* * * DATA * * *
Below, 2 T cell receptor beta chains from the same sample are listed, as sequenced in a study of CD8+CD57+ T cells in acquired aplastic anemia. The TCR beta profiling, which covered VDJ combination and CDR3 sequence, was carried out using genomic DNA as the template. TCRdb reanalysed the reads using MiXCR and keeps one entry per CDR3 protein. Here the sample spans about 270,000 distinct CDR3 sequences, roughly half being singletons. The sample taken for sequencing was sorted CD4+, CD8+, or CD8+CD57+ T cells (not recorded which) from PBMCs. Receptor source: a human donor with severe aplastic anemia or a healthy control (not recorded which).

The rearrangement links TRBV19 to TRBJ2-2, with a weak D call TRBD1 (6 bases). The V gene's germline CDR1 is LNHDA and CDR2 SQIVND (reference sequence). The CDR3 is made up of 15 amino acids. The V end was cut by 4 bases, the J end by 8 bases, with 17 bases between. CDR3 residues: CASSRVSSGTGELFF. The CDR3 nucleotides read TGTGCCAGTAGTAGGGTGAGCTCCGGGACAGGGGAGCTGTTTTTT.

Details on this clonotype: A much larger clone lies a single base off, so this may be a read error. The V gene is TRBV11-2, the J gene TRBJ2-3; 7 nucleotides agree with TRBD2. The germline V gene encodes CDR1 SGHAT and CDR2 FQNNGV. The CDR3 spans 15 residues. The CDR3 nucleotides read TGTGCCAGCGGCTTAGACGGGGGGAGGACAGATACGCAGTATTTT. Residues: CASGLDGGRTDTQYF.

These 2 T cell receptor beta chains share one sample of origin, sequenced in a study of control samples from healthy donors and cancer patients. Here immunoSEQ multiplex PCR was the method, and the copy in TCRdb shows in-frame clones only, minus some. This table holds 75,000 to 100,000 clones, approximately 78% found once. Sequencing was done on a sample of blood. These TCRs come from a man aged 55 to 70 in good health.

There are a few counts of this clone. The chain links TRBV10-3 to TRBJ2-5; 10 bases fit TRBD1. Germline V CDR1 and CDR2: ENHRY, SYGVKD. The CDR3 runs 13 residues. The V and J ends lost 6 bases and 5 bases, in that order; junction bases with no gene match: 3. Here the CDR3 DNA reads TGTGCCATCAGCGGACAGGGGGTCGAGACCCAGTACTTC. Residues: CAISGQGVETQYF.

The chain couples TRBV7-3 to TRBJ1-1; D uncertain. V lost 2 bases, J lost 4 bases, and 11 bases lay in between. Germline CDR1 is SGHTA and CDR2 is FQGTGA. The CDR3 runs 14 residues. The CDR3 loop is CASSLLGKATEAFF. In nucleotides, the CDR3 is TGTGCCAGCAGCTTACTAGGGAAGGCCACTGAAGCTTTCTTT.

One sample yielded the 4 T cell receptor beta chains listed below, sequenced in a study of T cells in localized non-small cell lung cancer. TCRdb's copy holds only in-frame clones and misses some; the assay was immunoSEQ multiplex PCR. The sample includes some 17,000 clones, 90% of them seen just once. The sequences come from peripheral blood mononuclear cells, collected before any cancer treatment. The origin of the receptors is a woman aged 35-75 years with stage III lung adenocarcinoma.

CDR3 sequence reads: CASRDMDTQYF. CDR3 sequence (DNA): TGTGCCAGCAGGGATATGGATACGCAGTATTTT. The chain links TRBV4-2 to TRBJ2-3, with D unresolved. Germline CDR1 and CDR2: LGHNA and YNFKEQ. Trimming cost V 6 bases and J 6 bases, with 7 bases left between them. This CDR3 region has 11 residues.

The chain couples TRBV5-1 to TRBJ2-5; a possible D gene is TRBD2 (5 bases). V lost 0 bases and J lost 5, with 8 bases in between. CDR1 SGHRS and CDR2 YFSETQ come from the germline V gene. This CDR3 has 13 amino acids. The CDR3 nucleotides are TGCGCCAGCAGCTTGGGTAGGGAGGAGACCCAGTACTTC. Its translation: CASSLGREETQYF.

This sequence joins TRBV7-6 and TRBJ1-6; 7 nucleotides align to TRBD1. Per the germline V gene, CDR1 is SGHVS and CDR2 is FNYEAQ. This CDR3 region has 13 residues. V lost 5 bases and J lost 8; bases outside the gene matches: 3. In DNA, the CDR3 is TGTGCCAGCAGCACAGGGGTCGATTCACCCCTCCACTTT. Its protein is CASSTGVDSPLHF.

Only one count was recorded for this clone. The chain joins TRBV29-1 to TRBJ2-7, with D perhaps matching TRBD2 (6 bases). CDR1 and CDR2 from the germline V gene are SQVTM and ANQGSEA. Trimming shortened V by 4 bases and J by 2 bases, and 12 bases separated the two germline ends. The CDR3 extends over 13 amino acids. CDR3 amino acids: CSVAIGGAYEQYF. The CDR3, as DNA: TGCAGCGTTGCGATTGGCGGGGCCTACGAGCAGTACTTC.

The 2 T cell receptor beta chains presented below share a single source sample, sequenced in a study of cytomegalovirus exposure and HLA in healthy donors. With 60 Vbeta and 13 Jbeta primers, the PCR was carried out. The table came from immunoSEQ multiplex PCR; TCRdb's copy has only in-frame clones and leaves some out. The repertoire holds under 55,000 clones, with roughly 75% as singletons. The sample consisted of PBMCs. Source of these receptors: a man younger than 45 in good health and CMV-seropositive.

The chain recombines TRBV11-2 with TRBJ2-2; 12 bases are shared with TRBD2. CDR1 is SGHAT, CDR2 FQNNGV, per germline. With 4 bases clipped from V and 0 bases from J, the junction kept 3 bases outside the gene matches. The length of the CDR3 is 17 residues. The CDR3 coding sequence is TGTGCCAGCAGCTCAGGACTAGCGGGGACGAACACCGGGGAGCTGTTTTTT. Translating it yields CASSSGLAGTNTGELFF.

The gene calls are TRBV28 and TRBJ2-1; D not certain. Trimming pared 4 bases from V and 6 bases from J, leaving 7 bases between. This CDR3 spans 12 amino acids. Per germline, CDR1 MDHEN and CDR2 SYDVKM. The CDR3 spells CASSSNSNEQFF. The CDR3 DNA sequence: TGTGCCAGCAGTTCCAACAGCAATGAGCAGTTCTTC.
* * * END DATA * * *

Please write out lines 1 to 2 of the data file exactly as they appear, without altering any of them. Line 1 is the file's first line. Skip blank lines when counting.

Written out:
Below, 2 T cell receptor beta chains from the same sample are listed, as sequenced in a study of CD8+CD57+ T cells in acquired aplastic anemia. The TCR beta profiling, which covered VDJ combination and CDR3 sequence, was carried out using genomic DNA as the template. TCRdb reanalysed the reads using MiXCR and keeps one entry per CDR3 protein. Here the sample spans about 270,000 distinct CDR3 sequences, roughly half being singletons. The sample taken for sequencing was sorted CD4+, CD8+, or CD8+CD57+ T cells (not recorded which) from PBMCs. Receptor source: a human donor with severe aplastic anemia or a healthy control (not recorded which).

The rearrangement links TRBV19 to TRBJ2-2, with a weak D call TRBD1 (6 bases). The V gene's germline CDR1 is LNHDA and CDR2 SQIVND (reference sequence). The CDR3 is made up of 15 amino acids. The V end was cut by 4 bases, the J end by 8 bases, with 17 bases between. CDR3 residues: CASSRVSSGTGELFF. The CDR3 nucleotides read TGTGCCAGTAGTAGGGTGAGCTCCGGGACAGGGGAGCTGTTTTTT.